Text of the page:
New Manatee elections chief Mike Bennett calls for voting law changes

skennedy@bradenton.comDecember 20, 2012 

MANATEE -- Manatee's newly elected supervisor of elections Wednesday called for more early voting days and more flexibility in setting up early voting sites.

Republican Mike Bennett, who will be sworn in Jan. 6 as the county's new supervisor of elections, echoed remarks made to CNN by Florida Gov. Rick Scott on how to fix the state's embarrassing election day meltdown.

During the Nov. 6 general election, Manatee voters waited up to two hours at the county's sole early voting site; in some counties, the wait was up to six hours.

In 2011, as the president pro tempore of the Florida Senate, Bennett voted to cut back on the number of early voting days. "I don't have a problem making it harder (to vote)," he was quoted as saying. "I want people in Florida to want to vote as bad as that person in Africa who walks 200 miles across the desert. This should not be easy."

But now that he's about to take over as the county's elections supervisor, Bennett said Wednesday he would like to see the number of early voting days restored from eight to 14, and more flexibility given to local officials in choosing early voting sites.

Bennett also advocated new voter registration cards with photo ID's for all Florida residents, paid for by the state.

"I hope to be actively involved through the Association of the Supervisors of Elections to cure some problems," said Bennett.

His stance is in sharp contrast from comments Bennett made last year. "Do you read the stories about the people in Africa? The people in the desert, who literally walk two and three hundred miles so they can have the opportunity to do what we do, and we want to make it more convenient? How much more convenient do you want to make it? Do we want to go to their house? Take the polling booth with us?

"This is a hard-fought privilege," Bennett said in 2011, according to the American Independent. "This [voting] is something people die for. You want to make it convenient? The guy who died to give you that right, it was not convenient. Why would we make it any easier? I want 'em to fight for it. I want 'em to know what it's like. I want them to go down there, and have to walk across town to go over and vote."

Bennett is succeeding Bob Sweat, who is retiring after 28 years.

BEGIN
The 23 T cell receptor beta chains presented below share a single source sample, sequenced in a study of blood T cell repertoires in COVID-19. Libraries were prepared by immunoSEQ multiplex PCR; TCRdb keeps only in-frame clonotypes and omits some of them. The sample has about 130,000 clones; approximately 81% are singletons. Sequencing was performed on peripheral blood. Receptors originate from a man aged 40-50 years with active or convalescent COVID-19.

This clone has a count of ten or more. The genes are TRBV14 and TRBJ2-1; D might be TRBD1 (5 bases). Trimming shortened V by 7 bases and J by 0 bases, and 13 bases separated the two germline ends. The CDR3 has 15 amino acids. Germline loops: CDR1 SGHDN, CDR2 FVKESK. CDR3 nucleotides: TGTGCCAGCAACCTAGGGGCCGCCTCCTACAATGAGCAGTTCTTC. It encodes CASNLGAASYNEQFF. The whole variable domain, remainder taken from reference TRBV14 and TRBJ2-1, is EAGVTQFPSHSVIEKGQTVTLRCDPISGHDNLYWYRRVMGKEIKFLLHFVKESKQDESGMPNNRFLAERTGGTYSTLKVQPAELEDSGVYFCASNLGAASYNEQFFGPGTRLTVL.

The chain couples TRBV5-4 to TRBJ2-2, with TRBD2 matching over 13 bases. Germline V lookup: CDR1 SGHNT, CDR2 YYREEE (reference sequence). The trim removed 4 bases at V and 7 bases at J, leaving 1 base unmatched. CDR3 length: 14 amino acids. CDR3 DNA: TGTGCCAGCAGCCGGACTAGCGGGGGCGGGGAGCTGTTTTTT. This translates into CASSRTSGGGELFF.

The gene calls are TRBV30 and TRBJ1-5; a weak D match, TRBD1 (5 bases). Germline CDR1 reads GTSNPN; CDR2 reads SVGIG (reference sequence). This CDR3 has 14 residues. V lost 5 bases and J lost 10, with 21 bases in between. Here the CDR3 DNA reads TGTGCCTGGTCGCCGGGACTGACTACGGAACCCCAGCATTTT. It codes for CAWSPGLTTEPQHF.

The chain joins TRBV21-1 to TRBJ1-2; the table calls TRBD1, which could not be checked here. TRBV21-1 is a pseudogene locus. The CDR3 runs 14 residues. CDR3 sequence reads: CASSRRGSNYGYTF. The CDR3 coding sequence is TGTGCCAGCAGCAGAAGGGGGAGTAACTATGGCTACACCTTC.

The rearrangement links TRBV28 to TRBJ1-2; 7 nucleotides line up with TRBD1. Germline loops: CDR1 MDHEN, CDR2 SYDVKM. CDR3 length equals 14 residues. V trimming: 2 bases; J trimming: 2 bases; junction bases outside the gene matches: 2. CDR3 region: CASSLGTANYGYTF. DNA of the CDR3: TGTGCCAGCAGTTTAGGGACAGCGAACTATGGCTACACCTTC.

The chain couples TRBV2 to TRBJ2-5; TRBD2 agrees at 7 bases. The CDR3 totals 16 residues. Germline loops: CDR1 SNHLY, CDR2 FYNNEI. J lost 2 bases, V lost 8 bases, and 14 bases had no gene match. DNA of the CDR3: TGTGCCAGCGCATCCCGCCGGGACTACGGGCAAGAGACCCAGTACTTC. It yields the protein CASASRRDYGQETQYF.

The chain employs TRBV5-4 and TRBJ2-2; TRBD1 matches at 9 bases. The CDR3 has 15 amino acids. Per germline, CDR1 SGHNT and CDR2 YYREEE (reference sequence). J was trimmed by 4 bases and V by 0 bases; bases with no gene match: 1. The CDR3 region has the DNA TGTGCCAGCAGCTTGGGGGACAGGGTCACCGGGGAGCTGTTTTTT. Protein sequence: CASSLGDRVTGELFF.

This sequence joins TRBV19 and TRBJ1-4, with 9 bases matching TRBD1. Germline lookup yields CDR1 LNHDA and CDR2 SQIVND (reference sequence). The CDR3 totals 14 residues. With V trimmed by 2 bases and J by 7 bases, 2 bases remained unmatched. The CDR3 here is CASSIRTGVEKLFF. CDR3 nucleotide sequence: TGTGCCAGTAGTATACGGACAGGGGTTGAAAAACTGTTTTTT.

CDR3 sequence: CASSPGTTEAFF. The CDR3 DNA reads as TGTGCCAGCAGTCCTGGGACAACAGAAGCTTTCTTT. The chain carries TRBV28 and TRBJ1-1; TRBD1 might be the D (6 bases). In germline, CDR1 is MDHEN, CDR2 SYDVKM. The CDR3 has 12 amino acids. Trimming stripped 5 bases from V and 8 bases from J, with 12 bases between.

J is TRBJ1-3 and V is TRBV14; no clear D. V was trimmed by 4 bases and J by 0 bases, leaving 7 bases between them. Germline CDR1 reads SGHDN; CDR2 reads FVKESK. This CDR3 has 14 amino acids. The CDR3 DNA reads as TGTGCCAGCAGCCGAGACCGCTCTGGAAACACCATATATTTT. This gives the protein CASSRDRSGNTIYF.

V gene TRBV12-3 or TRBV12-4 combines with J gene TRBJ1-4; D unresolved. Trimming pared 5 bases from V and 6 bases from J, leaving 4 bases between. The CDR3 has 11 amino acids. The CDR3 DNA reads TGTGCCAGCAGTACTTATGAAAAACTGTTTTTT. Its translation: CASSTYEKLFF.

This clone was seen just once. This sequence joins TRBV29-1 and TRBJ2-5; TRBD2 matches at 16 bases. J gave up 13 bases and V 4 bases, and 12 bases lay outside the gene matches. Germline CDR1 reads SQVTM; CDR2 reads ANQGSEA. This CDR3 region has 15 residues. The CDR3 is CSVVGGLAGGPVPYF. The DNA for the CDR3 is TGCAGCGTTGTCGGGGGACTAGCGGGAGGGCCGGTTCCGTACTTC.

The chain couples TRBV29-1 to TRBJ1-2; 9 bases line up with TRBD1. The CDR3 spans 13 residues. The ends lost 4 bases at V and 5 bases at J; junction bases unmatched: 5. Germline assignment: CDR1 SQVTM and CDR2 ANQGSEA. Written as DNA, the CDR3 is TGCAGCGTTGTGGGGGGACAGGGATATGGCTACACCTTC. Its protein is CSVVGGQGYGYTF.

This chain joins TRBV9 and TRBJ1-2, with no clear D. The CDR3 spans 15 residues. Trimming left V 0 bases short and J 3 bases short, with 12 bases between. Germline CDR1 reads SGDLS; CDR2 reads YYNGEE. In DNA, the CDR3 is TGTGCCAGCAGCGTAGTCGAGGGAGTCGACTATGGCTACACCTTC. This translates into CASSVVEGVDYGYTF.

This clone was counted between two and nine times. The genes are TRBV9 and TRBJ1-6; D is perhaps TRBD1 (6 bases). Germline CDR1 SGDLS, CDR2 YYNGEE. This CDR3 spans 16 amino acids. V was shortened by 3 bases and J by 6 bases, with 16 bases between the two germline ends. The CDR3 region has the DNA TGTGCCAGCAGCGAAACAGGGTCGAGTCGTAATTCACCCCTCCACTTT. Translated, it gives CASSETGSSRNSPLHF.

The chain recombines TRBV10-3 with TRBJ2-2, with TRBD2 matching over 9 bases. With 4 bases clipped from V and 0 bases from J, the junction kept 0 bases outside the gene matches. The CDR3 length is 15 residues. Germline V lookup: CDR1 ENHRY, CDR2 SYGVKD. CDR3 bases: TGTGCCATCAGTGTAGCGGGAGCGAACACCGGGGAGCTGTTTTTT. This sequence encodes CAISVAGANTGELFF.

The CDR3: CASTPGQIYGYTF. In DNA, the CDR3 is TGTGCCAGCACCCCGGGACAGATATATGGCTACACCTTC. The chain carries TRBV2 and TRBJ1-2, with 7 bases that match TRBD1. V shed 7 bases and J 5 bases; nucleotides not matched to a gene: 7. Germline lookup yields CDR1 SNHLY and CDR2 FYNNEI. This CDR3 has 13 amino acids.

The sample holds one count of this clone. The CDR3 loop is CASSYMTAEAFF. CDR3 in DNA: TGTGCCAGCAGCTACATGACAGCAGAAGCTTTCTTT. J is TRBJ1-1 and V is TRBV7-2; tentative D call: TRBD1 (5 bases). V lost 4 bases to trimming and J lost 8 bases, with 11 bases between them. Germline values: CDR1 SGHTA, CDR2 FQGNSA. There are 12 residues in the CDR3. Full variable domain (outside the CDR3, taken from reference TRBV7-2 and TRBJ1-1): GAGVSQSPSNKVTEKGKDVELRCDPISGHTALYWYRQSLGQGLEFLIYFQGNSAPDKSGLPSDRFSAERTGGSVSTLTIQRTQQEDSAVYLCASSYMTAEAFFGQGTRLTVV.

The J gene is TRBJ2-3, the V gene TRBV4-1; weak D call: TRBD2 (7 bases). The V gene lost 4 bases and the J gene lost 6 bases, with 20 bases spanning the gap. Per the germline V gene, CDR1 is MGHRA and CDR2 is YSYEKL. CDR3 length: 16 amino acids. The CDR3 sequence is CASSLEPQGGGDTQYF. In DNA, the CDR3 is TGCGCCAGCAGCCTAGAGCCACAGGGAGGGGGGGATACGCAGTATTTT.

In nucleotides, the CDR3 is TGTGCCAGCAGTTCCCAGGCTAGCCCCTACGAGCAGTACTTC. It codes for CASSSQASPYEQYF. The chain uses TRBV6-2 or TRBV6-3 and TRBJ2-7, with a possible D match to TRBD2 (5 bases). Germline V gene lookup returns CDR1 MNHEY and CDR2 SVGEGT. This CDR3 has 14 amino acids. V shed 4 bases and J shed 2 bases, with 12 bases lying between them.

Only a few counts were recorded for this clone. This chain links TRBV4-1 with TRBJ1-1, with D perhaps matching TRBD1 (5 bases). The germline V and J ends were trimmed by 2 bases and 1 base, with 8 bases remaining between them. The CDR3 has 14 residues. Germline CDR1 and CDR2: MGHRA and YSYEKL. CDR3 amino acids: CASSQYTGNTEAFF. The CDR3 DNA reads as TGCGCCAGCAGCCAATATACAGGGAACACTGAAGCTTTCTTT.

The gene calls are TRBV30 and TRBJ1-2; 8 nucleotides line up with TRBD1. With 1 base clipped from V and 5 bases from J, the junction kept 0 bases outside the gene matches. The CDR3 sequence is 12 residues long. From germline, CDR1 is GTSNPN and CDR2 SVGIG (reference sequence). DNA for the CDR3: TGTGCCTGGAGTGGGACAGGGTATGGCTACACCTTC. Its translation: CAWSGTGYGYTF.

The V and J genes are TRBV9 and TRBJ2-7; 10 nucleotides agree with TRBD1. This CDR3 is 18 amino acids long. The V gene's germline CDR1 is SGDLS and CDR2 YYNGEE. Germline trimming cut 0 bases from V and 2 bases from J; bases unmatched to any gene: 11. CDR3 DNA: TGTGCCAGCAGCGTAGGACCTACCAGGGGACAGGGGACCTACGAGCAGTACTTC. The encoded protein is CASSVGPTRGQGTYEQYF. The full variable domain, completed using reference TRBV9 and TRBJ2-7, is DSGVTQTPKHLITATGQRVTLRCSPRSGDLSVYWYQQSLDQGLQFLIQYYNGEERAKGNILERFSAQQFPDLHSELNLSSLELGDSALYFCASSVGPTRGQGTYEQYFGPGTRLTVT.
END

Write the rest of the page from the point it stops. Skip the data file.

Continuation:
Scott, in defending his refusal to allow early voting on the last Sunday before the election, told CNN that he was simply complying with the law, but he added "We do need change."

In an interview with host Soledad O'Brien, Scott noted that Secretary of State Ken Detzner is working with the state's supervisors of election to create legislation to improve the process.

"We've got to go back and look at the number of days of early voting that we have," the governor said.

Meanwhile, testifying before a U.S. Senate committee, former Rep. Gov. Charlie Crist, a newly minted Democrat, criticized Scott for signing the law and failing to extend early voting when he had the chance.

"Florida, which four years earlier was a model for efficiency, became once again a late-night TV joke," he said.

Crist said in 2008 that he ordered early voting hours extended because of long lines, noting that he and his then-chief of staff, former U.S. Sen. George Lemieux, "figured out a legal justification."

Crist is a potential challenger to Scott in 2014. He dropped his Republican affiliation in 2010 when it became clear he would lose the GOP's U.S. Senate nomination to now-Sen. Marco Rubio. Crist opted to run instead without party affiliation but then lost to Rubio in the general election.

After campaigning for Democratic President Barack Obama this year, Crist officially became a Democrat last Thursday.

A Qunnipiac University poll released Wednesday showed Scott's job approval rating at a dismal 36 percent while Crist had a 47 percent favorable rating. The poll of 1,261 registered Florida voters has a 2.8 percent plus or minus margin of error.

"It is outrageous that it took a national embarrassment for Gov. Scott to see that his voting changes are wrong," state Rep. Darryl Rouson, D-St. Petersburg, who represents a part of Manatee County, said after Scott's interview.

"The problem is that many of us gave warnings of the pending election embarrassment, but the governor chose not to listen," said Rouson, who has proposed voting law changes.

--Material from the Herald/Times Tallahassee Bureau and the Associated Press contributed to this report.

Sara Kennedy, Herald reporter, can be reached at 941-745-7031.

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